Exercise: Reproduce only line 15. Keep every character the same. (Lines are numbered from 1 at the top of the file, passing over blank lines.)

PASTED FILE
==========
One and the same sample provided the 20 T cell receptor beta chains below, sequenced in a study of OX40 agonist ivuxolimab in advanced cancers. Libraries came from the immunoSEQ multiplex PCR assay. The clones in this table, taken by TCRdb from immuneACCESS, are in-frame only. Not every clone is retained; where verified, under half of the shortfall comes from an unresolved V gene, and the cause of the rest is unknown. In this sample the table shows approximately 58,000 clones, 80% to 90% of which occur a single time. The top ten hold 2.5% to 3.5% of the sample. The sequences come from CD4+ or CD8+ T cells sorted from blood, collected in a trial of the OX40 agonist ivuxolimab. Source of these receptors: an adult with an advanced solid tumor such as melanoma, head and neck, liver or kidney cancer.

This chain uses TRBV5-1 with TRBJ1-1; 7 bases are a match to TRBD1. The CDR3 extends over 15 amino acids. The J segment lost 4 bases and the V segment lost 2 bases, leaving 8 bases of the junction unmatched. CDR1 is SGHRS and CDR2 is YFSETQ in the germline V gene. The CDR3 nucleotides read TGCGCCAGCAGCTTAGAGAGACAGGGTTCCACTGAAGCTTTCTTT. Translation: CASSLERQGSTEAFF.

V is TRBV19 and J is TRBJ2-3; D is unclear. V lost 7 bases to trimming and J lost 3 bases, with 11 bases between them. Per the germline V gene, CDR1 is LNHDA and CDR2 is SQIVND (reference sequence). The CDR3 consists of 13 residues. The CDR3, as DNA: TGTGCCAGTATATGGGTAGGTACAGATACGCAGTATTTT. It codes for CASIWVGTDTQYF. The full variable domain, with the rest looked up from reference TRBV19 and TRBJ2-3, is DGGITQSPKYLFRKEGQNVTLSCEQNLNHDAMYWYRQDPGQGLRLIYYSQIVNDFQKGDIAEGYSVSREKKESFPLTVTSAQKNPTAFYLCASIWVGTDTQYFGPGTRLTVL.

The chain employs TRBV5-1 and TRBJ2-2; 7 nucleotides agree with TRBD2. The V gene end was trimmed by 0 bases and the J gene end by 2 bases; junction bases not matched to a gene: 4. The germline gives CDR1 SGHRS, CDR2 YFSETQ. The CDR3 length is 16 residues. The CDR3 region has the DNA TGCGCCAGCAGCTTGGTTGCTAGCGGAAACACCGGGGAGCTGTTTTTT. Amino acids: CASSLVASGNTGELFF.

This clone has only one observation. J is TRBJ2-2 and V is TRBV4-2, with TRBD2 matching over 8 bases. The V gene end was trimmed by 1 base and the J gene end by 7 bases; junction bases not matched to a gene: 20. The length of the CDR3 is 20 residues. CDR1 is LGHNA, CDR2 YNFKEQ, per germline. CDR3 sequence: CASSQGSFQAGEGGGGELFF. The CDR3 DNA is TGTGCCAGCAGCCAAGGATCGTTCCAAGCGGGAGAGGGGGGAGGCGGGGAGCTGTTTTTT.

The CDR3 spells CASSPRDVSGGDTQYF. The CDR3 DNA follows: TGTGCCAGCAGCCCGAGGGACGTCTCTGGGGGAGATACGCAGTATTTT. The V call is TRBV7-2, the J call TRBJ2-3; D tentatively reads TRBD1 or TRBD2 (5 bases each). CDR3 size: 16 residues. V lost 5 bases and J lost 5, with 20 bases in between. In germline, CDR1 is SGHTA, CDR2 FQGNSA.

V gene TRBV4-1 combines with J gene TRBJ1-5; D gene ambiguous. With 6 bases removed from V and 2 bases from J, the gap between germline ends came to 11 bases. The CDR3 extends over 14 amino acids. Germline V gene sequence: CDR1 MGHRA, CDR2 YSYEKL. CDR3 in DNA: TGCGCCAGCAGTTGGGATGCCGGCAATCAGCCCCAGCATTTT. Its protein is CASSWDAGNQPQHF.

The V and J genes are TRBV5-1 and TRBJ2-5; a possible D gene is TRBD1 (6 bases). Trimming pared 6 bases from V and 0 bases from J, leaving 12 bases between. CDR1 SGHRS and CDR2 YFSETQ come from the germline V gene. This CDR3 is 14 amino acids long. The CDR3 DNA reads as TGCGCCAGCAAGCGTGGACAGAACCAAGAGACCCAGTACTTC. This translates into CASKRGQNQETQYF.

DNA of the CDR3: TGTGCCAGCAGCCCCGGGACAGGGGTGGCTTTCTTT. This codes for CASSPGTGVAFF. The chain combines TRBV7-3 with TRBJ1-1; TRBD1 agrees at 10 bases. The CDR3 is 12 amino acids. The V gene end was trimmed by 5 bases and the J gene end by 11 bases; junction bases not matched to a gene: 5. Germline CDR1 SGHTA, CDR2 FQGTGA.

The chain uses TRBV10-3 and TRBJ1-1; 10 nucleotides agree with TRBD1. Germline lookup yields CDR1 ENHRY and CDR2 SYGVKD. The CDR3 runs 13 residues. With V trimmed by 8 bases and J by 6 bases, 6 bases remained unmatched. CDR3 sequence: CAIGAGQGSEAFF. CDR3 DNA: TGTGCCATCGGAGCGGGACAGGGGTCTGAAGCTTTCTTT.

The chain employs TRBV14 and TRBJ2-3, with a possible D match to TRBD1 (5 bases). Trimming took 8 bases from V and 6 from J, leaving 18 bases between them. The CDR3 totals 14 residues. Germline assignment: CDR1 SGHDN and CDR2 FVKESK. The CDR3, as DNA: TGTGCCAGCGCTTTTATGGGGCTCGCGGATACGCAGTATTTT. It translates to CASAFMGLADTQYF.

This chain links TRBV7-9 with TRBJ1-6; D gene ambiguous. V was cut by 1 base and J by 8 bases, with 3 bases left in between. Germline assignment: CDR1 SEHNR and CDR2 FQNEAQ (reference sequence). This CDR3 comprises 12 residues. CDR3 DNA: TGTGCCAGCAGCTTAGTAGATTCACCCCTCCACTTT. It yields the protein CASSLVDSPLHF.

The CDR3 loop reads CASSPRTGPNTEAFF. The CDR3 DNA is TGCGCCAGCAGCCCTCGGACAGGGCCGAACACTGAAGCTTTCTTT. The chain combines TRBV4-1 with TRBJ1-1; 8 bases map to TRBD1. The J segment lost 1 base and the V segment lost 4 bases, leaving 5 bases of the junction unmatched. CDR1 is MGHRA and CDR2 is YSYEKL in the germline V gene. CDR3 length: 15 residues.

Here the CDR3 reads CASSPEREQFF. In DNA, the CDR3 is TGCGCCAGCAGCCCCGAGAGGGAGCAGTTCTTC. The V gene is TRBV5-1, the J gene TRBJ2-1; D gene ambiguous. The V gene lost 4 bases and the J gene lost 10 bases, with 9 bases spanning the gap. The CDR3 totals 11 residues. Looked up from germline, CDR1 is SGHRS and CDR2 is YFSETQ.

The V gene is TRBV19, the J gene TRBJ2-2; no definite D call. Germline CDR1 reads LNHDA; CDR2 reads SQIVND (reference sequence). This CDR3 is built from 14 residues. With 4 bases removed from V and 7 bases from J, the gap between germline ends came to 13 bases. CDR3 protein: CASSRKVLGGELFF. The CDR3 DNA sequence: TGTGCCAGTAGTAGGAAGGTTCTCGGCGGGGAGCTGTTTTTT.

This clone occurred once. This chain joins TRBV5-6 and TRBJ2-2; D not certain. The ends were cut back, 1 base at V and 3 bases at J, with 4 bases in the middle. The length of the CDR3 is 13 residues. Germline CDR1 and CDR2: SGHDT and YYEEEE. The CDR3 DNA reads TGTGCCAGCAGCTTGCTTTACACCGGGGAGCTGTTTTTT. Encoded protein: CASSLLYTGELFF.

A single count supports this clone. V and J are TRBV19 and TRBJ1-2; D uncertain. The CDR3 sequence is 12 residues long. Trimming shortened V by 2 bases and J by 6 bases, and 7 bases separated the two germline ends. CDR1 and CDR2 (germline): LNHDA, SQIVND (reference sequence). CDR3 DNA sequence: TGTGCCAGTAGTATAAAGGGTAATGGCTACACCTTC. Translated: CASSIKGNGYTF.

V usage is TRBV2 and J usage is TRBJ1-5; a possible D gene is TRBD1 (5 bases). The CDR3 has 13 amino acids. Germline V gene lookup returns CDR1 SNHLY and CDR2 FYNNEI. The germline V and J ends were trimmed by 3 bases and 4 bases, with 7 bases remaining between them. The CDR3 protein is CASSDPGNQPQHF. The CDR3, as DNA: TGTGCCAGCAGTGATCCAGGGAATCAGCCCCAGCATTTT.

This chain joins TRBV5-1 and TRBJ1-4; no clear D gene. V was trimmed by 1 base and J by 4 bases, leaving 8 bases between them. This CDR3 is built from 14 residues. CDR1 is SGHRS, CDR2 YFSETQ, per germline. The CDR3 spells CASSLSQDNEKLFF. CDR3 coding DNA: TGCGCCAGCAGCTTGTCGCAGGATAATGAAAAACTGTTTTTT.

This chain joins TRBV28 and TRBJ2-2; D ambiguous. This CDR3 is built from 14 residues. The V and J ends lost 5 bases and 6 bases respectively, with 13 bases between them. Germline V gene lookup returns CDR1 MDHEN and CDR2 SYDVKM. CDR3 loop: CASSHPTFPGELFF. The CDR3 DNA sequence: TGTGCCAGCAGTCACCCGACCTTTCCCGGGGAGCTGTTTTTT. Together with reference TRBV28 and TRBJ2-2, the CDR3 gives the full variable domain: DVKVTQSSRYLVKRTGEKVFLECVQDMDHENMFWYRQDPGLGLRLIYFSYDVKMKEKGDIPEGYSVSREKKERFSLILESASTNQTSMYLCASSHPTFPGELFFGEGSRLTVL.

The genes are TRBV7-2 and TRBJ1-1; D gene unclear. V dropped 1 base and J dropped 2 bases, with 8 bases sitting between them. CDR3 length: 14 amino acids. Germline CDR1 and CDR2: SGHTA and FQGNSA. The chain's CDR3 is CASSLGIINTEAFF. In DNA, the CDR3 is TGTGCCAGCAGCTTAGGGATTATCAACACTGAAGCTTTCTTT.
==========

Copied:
The V gene is TRBV19, the J gene TRBJ2-2; no definite D call. Germline CDR1 reads LNHDA; CDR2 reads SQIVND (reference sequence). This CDR3 is built from 14 residues. With 4 bases removed from V and 7 bases from J, the gap between germline ends came to 13 bases. CDR3 protein: CASSRKVLGGELFF. The CDR3 DNA sequence: TGTGCCAGTAGTAGGAAGGTTCTCGGCGGGGAGCTGTTTTTT.